A culinary capital without a single restaurant

DFOUN, Lebanon: It was once said that the people of Dfoun were “baptized with a ladle,” such was their culinary prowess.“By the 1930s and ’40s, everyone was working in food, the whole village,” says Issam Abi Aad, a former cooking instructor in the lake-side city of Lausanne, Switzerland, and a native son of Dfoun.

Today, some of Beirut’s most famous gourmet shops are run by families from Dfoun, but this tiny, one-family village tucked in the Chouf mountains behind Aley was not always synonymous with food.

According to local lore, the village was founded around 1730 by seven brothers from the Asfar family in Jbeil who were forced to flee from some feud, the exact nature of which has been lost to history. One of the brothers, Naamtallah, named his son Aad, and the family became henceforth known as Abi Aad. Now, the village is inhabited almost exclusively by Abi Aads, some of whom also go by Dfouni.

The Christian Abi Aads began working as sharecroppers on the land, which was owned by local Druze. Eventually, they were able to buy the area plot by plot, until they owned the entire town and surrounding land.

During the mandate era, the French authorities recognized a natural quickness in the people of Dfoun and sent several to study cooking in Paris, local residents say.

As is often the case in such emigration stories, these first transplants soon brought their brothers, sisters, cousins and children, and a strong connection was established between Paris, the world capital of food, and the little Lebanese village.

Soon, cooks from Dfoun were working as personal cooks for the great families of Beirut, including the Sursocks and the Teunis. They often brought their children with them, where they were enrolled at the same schools as their employers’ children. By the ’50s, the children who had grown up in the kitchen were studying to be doctors, lawyers or engineers, and fewer and fewer pursued careers in food or cooking.

“It used to be that in the summer, they would work as cooks, and in the winter they would look after their land, but no one looks after the land like they used to,” Issam says. “With the war, more people left.”

Today, Dfoun is well-kept, quaint and quiet, a cluster of red-tile roofs overlooking a deep, green valley. Many of its approximately 1,600 residents live abroad, only coming back in summer, and the sound of wind rustling through a riot of bougainvillea or an olive grove is unbroken by the sound of children at play, neighborly greetings or cars.

But growing up in a village known for its food was less glamorous than one might imagine, says Joseph Abi Aad, who last summer opened what he calls the first professional kitchen in Dfouni. For throughout their years working in the kitchens of far-richer families, the people of Dfoun remained relatively poor, and the village is home to not a single restaurant.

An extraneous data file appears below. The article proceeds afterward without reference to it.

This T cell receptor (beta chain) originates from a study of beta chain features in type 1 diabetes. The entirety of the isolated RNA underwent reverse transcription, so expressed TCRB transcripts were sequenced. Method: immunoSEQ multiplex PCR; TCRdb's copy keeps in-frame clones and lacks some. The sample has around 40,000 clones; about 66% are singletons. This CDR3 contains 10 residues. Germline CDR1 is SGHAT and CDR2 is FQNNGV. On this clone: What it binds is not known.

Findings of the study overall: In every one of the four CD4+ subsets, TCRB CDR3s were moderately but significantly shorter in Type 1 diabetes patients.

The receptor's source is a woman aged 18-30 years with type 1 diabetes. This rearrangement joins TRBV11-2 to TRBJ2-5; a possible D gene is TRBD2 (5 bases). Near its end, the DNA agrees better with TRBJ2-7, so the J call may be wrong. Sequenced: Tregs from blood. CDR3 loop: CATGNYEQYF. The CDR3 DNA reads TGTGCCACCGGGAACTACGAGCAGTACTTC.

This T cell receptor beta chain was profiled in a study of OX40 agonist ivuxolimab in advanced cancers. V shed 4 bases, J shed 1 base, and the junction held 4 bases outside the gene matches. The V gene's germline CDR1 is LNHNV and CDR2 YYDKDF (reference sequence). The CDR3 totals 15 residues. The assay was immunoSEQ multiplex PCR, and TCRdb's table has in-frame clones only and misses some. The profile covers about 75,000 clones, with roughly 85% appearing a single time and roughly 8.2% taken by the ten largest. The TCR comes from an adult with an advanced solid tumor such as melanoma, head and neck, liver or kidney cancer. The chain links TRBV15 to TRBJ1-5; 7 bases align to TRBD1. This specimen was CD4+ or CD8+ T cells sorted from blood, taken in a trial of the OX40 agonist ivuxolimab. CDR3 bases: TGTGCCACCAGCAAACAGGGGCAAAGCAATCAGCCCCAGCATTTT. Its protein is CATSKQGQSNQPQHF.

“The food you make at home is different from the level of cooking you are doing for work,” says Joseph of his childhood in Dfoun.

“Our grandparents were not able to turn [their talents] to their advantage,” he adds. “I always wanted to be a chef, to have my own kitchen, not to work for someone else.”

After five years working as a chef in Beirut, Joseph opened his own catering business in Dfoun, transporting the food by van to his events.

“Beirut is hard, you need a lot of money,” he says, explaining his decision to move back to Dfoun. “Also, I wanted to do this in my home, on my land. This village is so beautiful, and famous for food, and yet a visitor would have no idea.”

The village lacks, however, the infrastructure needed for Joseph to fulfill his dream of opening his own restaurant there. The area receives little rainfall, and the waste disposal system is insufficient to support a larger commercial enterprise.

Joseph says relative interest in cooking has declined with time, as younger generations seem to prefer a more stable and financially rewarding career.

“All Dfounis have a developed palate, but it’s a difficult profession. It’s very tiring and you end up working through all the holidays,” says Joseph.

Of the current culinary trends in Lebanon, Joseph complains that many Lebanese have come to value presentation over taste.

“If you go to a wedding in Lebanon nowadays, you see decorative food with no flavor,” he says. “The market today is missing taste and this is what we are trying to work on.”

Joseph says the key to creating a great dish depends on three things: quality ingredients, the experience of the chef and the tools at his disposal.

“I’m stingy, I don’t share my secrets … but a pinch of salt changes everything,” Joseph concludes with a laugh.

At Aziz in Beirut, Antoine Abi Aad says the key to curating one of the most successful delicatessens in Lebanon is “curiosity.”

“Every time I travel and I’m in, say, a restaurant, I look at the wine list and try whatever I haven’t tried before,” he says. Some “90 percent of Lebanese will go to Paris and eat entrecote. They don’t like to discover what there is.”

Antoine, who took over the business along with his brothers from their father, who opened it in 1955, laments that fewer and fewer young people are studying to be chefs.

“Of the new generation … many of them work in the food industry but unfortunately very few of them are cooks, and most of those who worked as cooks have passed away. This is the problem,” he says.

The future of Antoine’s own gourmand dynasty is safe for now, with his youngest son Marco working in the family business as well.

“Until now there is a third generation, after that we will have to see,” he says.

A version of this article appeared in the print edition of The Daily Star on June 17, 2014, on page 2.




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